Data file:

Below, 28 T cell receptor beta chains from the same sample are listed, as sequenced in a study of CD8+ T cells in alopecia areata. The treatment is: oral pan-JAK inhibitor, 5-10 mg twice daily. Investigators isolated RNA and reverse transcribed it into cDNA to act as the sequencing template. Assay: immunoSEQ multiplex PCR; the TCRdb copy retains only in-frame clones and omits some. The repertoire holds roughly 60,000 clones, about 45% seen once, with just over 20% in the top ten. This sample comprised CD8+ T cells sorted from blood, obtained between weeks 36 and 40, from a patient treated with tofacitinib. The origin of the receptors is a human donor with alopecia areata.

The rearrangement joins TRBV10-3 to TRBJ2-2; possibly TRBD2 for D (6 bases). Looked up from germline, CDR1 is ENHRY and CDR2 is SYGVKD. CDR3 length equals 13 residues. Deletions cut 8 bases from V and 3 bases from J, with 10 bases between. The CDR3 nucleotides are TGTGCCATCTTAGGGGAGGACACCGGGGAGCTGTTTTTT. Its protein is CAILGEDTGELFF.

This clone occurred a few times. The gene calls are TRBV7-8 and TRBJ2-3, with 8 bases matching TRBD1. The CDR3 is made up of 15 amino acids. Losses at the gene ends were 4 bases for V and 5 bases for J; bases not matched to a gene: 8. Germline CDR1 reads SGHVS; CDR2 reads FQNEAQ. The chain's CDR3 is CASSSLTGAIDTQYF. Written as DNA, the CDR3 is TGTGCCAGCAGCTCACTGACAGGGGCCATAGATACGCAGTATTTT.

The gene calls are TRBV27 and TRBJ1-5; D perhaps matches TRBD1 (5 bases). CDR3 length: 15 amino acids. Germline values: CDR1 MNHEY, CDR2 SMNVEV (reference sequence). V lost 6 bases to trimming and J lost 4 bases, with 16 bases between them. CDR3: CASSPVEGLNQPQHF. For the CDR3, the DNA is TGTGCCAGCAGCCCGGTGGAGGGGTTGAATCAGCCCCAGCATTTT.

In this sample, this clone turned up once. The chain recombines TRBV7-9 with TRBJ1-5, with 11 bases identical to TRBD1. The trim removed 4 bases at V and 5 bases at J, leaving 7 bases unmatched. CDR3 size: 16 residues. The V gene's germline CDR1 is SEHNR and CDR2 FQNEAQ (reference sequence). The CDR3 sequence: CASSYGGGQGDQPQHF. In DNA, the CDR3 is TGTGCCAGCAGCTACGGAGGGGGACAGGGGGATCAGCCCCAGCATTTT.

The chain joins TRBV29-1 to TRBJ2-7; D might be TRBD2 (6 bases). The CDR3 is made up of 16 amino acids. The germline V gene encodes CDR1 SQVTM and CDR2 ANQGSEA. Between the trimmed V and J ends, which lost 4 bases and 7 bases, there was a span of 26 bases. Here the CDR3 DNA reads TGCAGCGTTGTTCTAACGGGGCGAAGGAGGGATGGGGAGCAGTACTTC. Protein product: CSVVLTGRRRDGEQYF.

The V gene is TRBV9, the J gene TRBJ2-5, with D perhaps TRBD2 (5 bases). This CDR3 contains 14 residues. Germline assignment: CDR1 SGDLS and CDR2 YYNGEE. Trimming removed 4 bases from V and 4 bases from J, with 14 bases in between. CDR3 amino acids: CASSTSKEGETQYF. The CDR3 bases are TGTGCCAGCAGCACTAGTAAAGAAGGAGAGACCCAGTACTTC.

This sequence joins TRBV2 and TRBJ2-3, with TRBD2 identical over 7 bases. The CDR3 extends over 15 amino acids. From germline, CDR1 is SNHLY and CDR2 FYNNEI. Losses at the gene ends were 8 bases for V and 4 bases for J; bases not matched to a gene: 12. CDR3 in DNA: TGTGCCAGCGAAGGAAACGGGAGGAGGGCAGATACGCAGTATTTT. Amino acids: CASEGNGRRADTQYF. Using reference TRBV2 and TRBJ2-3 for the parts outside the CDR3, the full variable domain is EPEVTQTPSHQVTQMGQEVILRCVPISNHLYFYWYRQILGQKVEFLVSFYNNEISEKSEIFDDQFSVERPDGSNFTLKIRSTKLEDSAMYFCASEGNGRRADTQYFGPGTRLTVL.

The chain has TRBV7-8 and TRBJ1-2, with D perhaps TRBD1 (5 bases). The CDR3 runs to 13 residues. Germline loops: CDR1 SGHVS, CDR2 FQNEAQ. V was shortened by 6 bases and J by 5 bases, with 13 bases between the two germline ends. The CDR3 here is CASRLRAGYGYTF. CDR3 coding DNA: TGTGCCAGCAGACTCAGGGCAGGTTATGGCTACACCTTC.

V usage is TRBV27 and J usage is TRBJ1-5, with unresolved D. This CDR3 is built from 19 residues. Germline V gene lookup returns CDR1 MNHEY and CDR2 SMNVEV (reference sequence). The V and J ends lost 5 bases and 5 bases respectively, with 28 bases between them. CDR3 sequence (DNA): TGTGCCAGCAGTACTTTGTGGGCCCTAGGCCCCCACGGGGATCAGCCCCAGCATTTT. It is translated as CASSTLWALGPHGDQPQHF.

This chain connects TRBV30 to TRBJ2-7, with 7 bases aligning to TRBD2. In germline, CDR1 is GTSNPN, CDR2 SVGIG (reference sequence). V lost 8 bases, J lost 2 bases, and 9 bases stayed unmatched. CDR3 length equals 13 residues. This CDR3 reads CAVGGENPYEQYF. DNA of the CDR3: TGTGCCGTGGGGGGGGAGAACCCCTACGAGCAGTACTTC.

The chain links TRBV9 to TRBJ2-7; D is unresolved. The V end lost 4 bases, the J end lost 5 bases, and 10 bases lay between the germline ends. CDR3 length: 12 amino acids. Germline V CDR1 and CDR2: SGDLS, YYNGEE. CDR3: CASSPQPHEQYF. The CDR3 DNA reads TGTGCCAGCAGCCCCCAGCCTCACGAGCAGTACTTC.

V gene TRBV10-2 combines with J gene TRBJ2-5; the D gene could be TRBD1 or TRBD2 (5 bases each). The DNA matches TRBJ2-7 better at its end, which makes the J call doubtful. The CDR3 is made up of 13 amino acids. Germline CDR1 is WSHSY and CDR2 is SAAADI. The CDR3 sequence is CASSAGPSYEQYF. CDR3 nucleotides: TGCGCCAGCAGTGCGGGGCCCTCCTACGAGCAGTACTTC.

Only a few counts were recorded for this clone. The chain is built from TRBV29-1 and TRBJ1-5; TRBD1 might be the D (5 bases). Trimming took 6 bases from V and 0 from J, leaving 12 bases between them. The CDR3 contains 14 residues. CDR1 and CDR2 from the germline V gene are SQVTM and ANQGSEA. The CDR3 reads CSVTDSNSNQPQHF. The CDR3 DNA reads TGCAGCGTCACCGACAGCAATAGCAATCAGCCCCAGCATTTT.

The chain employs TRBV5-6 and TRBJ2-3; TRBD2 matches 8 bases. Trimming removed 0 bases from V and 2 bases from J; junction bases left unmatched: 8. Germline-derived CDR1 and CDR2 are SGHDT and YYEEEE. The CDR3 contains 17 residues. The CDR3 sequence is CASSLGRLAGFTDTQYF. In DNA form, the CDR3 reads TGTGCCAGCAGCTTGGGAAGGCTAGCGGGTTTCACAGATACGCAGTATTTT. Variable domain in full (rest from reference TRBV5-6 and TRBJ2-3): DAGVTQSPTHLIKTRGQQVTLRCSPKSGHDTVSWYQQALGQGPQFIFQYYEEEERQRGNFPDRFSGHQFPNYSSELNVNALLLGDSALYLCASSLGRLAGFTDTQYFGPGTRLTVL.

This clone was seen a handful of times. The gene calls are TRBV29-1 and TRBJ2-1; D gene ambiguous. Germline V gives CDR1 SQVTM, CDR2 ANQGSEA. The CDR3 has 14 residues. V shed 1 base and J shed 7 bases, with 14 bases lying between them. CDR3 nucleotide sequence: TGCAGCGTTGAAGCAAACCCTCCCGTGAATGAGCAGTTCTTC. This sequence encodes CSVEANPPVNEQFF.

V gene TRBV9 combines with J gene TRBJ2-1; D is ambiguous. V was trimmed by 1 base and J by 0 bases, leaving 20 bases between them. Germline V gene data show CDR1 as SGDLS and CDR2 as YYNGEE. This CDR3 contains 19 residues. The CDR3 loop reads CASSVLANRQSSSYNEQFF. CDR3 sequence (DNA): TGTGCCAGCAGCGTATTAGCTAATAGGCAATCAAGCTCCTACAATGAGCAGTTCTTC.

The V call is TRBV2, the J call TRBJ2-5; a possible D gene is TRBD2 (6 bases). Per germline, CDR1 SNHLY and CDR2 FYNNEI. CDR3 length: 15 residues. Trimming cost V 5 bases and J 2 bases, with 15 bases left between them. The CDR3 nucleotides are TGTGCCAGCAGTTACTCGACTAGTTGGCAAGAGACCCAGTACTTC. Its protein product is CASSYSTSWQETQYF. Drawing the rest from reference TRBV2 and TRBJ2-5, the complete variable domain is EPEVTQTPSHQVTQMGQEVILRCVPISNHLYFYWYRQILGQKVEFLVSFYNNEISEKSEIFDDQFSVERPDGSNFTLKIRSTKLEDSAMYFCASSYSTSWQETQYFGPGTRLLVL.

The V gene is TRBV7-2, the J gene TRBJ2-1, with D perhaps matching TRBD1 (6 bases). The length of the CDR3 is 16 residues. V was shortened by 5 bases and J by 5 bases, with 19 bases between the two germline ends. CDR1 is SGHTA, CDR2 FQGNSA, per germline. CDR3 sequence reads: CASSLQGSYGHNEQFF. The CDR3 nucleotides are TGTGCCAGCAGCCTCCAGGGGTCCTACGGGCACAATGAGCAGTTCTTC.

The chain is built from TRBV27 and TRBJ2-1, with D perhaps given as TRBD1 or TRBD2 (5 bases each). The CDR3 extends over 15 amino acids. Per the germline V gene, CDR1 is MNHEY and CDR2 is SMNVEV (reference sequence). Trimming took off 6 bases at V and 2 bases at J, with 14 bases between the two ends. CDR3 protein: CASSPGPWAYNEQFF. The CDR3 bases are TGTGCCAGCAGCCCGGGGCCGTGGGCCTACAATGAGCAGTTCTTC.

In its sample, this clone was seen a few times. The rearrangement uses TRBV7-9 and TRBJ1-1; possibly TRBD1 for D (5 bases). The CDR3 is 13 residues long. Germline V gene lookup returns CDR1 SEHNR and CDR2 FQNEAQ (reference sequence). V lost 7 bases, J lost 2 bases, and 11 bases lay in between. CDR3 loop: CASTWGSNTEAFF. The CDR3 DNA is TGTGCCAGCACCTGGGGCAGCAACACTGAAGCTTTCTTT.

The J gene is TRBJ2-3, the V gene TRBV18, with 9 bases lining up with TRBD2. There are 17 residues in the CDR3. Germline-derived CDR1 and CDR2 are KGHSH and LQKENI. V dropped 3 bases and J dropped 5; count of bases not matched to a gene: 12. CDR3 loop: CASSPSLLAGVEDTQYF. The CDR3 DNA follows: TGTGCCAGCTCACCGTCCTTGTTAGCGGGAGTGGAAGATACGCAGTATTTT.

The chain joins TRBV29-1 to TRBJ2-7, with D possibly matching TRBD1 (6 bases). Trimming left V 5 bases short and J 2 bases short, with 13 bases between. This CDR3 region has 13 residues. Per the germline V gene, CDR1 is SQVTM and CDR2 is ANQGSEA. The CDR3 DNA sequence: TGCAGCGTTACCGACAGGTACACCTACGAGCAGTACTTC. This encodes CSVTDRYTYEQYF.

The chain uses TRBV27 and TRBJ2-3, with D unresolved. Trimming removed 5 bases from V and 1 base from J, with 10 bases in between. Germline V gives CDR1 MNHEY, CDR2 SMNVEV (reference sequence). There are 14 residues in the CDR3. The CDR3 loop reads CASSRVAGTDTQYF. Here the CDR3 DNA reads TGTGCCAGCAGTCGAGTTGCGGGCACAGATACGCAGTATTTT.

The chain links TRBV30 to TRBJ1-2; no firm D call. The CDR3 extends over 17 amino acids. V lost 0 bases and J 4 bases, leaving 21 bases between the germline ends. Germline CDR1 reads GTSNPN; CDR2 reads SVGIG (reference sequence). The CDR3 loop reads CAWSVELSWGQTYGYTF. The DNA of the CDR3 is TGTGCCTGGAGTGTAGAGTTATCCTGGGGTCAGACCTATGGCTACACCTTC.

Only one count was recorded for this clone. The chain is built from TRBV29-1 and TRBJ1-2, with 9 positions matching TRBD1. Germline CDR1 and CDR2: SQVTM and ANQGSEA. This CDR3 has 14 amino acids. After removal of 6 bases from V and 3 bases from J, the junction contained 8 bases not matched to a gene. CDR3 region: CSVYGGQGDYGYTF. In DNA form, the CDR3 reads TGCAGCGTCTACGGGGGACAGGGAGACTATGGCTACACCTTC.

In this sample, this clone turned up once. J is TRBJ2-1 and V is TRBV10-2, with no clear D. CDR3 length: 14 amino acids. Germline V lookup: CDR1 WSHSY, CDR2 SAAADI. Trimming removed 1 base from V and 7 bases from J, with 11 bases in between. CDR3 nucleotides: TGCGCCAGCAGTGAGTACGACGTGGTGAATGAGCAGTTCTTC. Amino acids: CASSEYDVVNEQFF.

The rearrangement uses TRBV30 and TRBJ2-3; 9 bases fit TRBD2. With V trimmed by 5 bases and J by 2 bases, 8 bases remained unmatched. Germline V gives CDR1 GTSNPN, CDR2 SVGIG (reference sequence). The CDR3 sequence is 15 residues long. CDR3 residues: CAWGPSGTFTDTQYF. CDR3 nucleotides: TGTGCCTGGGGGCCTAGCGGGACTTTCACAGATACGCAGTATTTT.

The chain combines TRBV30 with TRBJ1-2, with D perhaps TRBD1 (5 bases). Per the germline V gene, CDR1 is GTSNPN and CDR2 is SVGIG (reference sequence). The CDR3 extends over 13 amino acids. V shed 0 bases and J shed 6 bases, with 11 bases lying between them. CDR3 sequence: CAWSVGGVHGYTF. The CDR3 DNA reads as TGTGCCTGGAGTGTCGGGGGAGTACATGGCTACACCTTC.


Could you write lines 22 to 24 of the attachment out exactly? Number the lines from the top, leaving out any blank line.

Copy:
The J gene is TRBJ2-3, the V gene TRBV18, with 9 bases lining up with TRBD2. There are 17 residues in the CDR3. Germline-derived CDR1 and CDR2 are KGHSH and LQKENI. V dropped 3 bases and J dropped 5; count of bases not matched to a gene: 12. CDR3 loop: CASSPSLLAGVEDTQYF. The CDR3 DNA follows: TGTGCCAGCTCACCGTCCTTGTTAGCGGGAGTGGAAGATACGCAGTATTTT.

The chain joins TRBV29-1 to TRBJ2-7, with D possibly matching TRBD1 (6 bases). Trimming left V 5 bases short and J 2 bases short, with 13 bases between. This CDR3 region has 13 residues. Per the germline V gene, CDR1 is SQVTM and CDR2 is ANQGSEA. The CDR3 DNA sequence: TGCAGCGTTACCGACAGGTACACCTACGAGCAGTACTTC. This encodes CSVTDRYTYEQYF.

The chain uses TRBV27 and TRBJ2-3, with D unresolved. Trimming removed 5 bases from V and 1 base from J, with 10 bases in between. Germline V gives CDR1 MNHEY, CDR2 SMNVEV (reference sequence). There are 14 residues in the CDR3. The CDR3 loop reads CASSRVAGTDTQYF. Here the CDR3 DNA reads TGTGCCAGCAGTCGAGTTGCGGGCACAGATACGCAGTATTTT.